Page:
Microsoft is making some pretty significant changes to PowerApps and Flow licensing starting on October 1, 2019. The details of these changes have been trickling out since the initial announcement in mid-July at the Inspire conference.
July 16: The Inspire session where the licensing changes were first announced: Microsoft Power Platform business model and licensing updates.
July 25: A post on the PowerApps blog from Charles Lamanna summarizing what what covered in the Inspire session: New licensing options for PowerApps and Microsoft Flow standalone paid plans.
August 29: A summary similar to the Charles’ blog post on the Microsoft licensing site: Updates to Microsoft 365, Dynamics 365, PowerApps and Flow Licensing.
August 29: A FAQ with additional information about the licensing changes: PowerApps and Microsoft Flow licensing FAQs for October 2019.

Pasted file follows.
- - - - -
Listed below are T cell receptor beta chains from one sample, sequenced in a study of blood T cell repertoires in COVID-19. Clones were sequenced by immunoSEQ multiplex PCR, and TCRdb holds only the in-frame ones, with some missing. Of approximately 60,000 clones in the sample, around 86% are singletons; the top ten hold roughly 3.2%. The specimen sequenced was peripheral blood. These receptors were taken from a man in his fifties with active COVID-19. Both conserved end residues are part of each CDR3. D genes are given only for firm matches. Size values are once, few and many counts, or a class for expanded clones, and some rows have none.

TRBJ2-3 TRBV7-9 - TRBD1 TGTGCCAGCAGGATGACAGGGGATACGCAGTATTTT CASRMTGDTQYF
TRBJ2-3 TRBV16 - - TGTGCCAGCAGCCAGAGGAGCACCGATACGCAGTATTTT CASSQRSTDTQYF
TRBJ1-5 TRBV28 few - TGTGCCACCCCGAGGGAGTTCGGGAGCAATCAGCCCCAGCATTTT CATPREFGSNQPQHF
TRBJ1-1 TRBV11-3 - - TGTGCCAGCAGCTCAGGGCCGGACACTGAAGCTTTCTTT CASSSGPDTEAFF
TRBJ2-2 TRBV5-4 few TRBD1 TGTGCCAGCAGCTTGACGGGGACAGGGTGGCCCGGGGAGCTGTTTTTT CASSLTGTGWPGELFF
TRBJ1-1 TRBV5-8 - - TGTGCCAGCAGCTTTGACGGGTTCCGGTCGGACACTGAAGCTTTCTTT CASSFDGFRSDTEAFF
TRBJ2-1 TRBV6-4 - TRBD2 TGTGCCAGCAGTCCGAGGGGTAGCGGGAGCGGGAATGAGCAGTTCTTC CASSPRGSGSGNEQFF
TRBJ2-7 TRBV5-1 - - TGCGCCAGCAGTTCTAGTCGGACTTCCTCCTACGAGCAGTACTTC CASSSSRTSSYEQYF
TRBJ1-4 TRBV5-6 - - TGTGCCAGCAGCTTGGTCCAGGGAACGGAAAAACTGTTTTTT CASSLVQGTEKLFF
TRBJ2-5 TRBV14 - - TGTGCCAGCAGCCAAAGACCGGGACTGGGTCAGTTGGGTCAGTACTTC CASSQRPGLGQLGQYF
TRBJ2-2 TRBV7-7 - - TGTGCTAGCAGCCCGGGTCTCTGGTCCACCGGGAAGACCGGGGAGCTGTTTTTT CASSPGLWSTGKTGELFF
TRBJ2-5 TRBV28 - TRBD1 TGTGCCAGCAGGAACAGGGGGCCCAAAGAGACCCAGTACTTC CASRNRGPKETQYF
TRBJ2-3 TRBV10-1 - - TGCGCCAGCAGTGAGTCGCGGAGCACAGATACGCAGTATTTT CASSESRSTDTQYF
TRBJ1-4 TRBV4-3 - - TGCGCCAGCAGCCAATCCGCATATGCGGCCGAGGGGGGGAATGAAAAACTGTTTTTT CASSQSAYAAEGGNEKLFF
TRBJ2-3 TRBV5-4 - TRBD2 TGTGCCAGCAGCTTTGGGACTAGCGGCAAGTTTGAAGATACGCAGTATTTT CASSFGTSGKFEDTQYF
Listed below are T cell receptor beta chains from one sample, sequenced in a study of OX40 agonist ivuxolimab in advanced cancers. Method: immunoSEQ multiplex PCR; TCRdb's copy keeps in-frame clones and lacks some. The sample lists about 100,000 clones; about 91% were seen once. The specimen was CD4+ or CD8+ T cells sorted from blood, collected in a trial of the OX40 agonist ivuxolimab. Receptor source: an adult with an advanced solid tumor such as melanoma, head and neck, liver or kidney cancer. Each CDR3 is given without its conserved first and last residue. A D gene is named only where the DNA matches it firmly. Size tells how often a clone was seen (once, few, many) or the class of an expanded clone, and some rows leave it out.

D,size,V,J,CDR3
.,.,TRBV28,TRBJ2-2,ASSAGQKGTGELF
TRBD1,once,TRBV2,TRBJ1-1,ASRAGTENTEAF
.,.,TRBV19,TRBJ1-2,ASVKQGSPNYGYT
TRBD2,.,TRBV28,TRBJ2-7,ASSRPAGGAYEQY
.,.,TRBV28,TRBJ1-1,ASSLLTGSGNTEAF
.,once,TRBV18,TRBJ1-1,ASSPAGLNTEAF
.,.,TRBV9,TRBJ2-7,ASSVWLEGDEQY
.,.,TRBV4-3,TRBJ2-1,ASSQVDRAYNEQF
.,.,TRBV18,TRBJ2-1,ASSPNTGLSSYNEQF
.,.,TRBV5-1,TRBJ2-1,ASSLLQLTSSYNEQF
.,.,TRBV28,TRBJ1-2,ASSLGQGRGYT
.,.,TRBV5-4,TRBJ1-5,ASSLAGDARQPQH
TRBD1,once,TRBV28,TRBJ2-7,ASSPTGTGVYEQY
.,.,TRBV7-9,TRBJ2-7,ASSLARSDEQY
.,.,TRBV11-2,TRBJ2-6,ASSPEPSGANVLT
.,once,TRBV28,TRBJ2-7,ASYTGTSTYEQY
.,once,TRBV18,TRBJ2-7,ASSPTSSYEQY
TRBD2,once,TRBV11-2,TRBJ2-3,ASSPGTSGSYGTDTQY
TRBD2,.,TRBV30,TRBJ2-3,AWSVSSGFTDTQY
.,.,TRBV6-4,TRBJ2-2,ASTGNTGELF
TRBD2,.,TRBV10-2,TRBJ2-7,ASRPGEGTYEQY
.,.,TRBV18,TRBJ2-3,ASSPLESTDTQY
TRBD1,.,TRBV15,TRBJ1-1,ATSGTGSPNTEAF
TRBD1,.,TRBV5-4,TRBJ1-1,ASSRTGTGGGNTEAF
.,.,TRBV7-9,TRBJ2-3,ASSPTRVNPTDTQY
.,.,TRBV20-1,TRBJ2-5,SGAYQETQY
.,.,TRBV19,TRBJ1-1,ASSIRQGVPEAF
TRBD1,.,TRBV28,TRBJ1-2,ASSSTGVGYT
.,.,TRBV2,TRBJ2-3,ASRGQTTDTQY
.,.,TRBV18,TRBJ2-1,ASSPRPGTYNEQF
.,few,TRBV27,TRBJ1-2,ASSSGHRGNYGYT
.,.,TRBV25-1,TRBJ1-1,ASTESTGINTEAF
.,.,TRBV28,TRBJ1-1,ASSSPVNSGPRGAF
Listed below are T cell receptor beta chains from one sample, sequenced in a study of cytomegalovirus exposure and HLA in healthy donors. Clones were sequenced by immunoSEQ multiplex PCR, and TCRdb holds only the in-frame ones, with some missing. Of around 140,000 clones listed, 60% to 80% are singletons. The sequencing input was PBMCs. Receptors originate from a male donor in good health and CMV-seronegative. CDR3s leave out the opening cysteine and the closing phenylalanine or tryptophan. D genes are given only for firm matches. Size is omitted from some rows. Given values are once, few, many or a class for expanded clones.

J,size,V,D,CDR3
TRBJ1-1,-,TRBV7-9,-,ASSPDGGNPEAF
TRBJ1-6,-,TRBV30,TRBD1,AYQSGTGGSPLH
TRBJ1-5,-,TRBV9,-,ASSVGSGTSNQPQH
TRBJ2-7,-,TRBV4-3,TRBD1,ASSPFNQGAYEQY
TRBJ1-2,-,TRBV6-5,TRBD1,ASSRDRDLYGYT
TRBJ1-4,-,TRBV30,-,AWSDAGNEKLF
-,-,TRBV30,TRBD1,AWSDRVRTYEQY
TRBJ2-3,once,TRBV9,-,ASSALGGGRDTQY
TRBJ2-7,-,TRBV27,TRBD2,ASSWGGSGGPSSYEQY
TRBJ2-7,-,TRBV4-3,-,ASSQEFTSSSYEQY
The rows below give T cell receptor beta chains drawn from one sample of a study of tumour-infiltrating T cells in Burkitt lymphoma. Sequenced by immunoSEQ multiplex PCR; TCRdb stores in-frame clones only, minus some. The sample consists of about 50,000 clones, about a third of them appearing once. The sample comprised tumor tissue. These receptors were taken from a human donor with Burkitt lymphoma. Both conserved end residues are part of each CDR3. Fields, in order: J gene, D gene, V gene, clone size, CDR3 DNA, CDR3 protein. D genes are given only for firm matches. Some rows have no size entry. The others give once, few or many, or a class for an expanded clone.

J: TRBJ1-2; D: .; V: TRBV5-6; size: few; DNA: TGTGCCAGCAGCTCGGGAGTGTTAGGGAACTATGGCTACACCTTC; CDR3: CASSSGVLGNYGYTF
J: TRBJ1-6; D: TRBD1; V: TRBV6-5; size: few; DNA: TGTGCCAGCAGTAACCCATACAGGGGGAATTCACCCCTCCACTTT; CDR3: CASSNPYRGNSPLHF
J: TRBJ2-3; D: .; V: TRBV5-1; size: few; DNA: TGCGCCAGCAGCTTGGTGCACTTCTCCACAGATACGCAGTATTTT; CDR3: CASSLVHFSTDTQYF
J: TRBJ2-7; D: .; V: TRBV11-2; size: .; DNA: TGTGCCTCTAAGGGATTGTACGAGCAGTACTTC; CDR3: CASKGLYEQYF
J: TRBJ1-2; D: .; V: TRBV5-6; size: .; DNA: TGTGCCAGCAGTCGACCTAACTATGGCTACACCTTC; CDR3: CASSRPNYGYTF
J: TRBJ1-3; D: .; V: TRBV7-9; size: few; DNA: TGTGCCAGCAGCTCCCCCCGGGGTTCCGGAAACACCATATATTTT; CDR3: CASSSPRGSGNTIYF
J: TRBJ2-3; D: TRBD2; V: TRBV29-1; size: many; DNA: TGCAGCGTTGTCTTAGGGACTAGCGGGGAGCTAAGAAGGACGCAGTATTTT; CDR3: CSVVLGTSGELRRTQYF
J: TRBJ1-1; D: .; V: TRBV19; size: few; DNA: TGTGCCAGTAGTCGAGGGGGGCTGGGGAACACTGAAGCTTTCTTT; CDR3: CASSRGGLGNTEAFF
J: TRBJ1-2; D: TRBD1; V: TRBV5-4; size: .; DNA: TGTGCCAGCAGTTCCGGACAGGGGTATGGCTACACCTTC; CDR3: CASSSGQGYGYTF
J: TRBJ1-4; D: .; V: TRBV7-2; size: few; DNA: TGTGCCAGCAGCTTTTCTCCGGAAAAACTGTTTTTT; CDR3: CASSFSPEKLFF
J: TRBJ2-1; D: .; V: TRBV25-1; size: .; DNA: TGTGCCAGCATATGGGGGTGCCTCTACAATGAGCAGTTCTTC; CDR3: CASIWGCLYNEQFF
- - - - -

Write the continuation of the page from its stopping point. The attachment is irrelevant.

There are two things to note here: 1) the official documentation on PowerApps and Flow licensing has not been updated yet, and 2) the information contained in the above resources has evolved since July. The point I’m trying to make is that there is a chance that the licensing rules may not have reached their final state.
If you are looking for a summary of the changes you can check out my post on the PAIT Group blog: An Office 365 Users Guide to PowerApps and Flow Licensing – October 2019 Edition.